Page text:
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What Happened to the Mammoths?: And Other Explorations of Science in Action
     

What Happened to the Mammoths?: And Other Explorations of Science in Action

by Jack Myers, John Rice (Illustrator)
 

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How do cats purr? How does a homing pigeon find its way home? Why do baby alligators need cavities? These are just a few of the questions that scientists tackle in this book of Science in Action. The twelve explorations cover some of kids' favorite animals. The creatures--some lovable, some creepy, and all amazing--are the reader's gateway into the world of real

Overview


How do cats purr? How does a homing pigeon find its way home? Why do baby alligators need cavities? These are just a few of the questions that scientists tackle in this book of Science in Action. The twelve explorations cover some of kids' favorite animals. The creatures--some lovable, some creepy, and all amazing--are the reader's gateway into the world of real science. And the reader will discover that science is much  more than a collection of facts--it offers adventures in discovery. The reader comes along as scientists learn surprising new things, and as they end up with new and fascinating questions. Many full-color illustrations help draw young scientists into this stimulating book.

Editorial Reviews

Children's Literature - Children's Literature
As senior science editor for Highlights for Children, Dr. Jack Myers has written numerous articles about various scientific wonders. Here, he has compiled some of his selected works creating an interesting look into some of the mysteries of the scientific world. Including such catchy titles as: Dolphins Catch a Wave, Butterflies that Taste Bad and Alligators get Cavities Too, young readers are drawn to reading about various phenomena in our natural world. While the titles and topics are interesting, the use of the book is very limited. Due to the dry writing and brevity of the entries, the appropriate age range for such a book is 4 to around 7 or 8. Dr. Myers' writing is interesting in its subject but confusing in its construction. At times the body and conclusion of a piece do not follow the opening sentence or paragraph. John Rice's illustrations, filled with color and detail, are a wonderful compliment to the information being provided. While there were problems within some of the text, this book can still be a good addition to pre-kindergarten and kindergarten classes. 2000, Boyds Mills Press, Ages 4 to 8, $17.95. Reviewer: John D. Orsborn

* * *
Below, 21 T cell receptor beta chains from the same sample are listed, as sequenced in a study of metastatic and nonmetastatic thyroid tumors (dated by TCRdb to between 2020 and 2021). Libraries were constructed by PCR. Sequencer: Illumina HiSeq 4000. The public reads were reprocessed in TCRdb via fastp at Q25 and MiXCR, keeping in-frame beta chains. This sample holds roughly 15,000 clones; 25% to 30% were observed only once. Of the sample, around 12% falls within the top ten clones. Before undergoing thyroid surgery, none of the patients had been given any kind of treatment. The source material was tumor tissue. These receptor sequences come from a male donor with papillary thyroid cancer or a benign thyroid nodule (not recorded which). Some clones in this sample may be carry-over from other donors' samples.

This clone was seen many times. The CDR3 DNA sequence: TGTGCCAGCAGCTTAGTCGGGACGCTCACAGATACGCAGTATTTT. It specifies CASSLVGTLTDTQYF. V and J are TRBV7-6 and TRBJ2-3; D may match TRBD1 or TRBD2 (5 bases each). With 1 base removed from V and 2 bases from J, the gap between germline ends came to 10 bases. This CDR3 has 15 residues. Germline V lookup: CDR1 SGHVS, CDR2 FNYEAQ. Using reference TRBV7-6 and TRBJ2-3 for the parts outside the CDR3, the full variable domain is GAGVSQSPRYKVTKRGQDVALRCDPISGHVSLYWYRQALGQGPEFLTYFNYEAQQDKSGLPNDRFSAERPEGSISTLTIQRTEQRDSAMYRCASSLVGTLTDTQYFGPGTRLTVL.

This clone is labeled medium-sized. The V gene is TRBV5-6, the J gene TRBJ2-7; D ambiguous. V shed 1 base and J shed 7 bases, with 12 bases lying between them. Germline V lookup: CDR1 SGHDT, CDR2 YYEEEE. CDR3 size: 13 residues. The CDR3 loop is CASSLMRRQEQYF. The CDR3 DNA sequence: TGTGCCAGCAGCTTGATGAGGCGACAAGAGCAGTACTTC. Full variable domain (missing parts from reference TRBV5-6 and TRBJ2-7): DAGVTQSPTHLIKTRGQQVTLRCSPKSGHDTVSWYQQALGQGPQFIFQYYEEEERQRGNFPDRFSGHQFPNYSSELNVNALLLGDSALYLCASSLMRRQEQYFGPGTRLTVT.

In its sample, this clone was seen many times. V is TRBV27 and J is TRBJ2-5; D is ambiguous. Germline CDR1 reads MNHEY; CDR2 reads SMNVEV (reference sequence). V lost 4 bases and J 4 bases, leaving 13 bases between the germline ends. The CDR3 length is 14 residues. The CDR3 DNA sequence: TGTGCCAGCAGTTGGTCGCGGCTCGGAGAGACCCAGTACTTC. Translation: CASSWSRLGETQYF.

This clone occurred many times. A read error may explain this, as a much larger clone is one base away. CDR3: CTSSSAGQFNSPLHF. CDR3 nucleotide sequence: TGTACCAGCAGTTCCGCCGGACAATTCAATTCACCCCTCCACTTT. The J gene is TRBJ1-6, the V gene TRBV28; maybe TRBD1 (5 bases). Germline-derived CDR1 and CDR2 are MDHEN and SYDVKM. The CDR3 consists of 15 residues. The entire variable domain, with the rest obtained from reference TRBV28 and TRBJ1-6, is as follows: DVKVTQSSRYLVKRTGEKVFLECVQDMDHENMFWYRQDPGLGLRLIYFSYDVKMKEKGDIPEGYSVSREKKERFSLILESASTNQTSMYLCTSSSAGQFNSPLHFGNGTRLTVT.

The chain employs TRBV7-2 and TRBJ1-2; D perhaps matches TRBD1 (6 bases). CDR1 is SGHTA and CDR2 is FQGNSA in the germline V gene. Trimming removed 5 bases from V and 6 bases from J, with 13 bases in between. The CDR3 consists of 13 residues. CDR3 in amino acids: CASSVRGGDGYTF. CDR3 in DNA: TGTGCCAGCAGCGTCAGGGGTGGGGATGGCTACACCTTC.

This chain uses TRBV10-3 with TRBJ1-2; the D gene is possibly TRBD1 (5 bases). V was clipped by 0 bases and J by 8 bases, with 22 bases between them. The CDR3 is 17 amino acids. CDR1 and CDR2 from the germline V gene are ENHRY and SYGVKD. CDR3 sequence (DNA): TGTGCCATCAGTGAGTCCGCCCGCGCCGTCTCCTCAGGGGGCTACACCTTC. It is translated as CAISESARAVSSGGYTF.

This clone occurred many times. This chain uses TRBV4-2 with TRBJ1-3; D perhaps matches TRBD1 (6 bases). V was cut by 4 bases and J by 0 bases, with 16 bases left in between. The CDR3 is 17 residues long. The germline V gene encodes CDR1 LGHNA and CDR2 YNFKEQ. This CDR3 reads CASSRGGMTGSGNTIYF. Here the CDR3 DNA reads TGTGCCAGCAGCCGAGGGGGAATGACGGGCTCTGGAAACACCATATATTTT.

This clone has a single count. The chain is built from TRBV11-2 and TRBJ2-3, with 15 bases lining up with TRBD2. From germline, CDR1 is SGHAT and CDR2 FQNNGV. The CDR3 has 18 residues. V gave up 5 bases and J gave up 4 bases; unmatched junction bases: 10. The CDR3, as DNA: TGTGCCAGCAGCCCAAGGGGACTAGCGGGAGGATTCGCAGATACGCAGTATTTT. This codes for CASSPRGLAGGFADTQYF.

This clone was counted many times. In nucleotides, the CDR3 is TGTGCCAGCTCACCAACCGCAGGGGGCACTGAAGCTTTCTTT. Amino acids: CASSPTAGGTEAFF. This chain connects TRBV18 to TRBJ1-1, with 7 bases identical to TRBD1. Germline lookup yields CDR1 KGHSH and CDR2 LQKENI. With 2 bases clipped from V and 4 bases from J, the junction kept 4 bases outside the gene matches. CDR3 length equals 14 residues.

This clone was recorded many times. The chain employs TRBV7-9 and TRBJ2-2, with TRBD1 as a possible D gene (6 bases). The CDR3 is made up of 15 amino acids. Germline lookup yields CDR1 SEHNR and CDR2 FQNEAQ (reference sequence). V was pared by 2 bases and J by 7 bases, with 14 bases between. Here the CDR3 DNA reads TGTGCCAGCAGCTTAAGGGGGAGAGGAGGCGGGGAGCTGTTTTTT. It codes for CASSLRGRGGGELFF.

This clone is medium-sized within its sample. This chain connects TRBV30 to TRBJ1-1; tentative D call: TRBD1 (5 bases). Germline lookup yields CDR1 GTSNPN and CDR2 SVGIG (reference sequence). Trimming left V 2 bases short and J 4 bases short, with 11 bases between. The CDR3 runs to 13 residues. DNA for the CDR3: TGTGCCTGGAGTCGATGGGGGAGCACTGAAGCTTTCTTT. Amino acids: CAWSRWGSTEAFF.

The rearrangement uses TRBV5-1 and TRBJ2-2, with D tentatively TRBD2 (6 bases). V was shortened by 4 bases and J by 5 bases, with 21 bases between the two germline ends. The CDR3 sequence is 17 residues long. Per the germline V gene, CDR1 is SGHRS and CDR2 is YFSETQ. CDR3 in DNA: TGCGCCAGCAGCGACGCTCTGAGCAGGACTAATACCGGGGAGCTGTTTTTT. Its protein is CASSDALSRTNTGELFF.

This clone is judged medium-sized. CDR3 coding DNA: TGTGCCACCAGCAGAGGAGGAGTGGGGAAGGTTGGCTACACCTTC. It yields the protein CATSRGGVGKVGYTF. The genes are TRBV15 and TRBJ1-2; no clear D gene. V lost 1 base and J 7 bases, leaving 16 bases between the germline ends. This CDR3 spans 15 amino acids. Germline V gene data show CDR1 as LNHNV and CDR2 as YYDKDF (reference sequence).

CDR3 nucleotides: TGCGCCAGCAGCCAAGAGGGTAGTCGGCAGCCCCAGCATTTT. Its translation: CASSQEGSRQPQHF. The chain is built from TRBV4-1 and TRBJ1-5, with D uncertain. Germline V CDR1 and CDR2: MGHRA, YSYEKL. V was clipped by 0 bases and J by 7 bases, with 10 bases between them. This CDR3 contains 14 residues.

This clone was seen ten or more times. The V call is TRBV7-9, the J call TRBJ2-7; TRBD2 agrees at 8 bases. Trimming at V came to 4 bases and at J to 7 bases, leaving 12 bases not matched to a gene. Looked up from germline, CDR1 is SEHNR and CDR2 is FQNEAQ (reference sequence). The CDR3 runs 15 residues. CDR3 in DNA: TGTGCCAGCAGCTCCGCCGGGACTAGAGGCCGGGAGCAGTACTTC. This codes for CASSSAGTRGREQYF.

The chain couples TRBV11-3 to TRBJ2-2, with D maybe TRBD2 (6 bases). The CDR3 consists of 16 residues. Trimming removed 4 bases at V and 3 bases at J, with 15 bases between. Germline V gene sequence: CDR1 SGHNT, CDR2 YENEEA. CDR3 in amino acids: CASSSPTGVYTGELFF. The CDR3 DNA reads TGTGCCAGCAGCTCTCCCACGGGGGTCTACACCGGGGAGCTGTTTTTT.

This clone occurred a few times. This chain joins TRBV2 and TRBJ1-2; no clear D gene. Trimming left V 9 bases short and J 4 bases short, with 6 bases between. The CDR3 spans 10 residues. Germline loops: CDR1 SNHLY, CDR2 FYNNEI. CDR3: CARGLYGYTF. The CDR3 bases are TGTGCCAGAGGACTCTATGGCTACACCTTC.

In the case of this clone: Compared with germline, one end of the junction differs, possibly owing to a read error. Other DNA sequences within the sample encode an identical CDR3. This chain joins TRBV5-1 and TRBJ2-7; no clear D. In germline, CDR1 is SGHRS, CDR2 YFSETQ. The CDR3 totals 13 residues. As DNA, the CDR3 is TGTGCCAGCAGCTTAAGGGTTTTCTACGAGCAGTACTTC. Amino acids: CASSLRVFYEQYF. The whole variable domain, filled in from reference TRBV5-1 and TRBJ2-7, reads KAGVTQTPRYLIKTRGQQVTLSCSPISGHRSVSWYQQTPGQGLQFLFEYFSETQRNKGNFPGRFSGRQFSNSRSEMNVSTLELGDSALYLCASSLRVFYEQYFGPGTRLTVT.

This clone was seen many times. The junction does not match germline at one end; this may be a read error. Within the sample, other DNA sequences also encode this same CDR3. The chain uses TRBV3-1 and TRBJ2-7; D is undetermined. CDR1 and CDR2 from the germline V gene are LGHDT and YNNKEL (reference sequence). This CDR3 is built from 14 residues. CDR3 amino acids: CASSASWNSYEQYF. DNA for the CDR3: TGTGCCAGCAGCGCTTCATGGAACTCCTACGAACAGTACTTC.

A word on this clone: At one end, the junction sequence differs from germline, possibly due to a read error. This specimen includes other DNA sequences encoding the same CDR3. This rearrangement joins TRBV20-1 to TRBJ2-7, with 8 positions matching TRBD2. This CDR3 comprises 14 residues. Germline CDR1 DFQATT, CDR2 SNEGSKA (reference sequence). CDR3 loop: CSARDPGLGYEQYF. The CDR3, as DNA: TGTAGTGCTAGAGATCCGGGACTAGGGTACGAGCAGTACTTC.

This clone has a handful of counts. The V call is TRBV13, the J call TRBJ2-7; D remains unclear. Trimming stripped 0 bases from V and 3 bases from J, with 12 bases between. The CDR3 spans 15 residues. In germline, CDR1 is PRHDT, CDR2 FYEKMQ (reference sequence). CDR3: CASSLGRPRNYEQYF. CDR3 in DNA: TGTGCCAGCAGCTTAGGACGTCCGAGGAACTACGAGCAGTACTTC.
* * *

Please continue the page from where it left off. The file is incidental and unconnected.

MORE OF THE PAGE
School Library Journal
Gr 4-7-These articles originally published in a monthly column in Highlights for Children spotlight significant scientific finds and tell the story of how they came about. They cover a wide range of topics from "magnetic bacteria" to eye tests for falcons and the possible cause of mammoth extinction. As these explorations date between the mid-1970s and the late 1990s, Myers has updated and revised the information when necessary. Colorful illustrations, some cartoons and others realistic, and diagrams accompany the conversational text. The format is attractive, and the cover is eye-catching. While a source bibliography is included, this compilation is not for serious researchers, but is fast food for scientific browsers.-Patricia Manning, formerly at Eastchester Public Library, NY Copyright 2000 Cahners Business Information.|

Product Details

ISBN-13:
9781590782804
Publisher:
Highlights Press
Publication date:
01/01/2004
Pages:
64
Product dimensions:
6.80(w) x 9.80(h) x 0.20(d)
Lexile:
930L (what's this?)
Age Range:
9 - 12 Years

Meet the Author


Dr. Jack Myers (deceased) delighted kids each month with his articles in Highlights for Children. He lived in Austin, Texas.

John Rice is a wildlife artist and illustrator of On the Trail of the Komodo Dragon. He lives in New York City.

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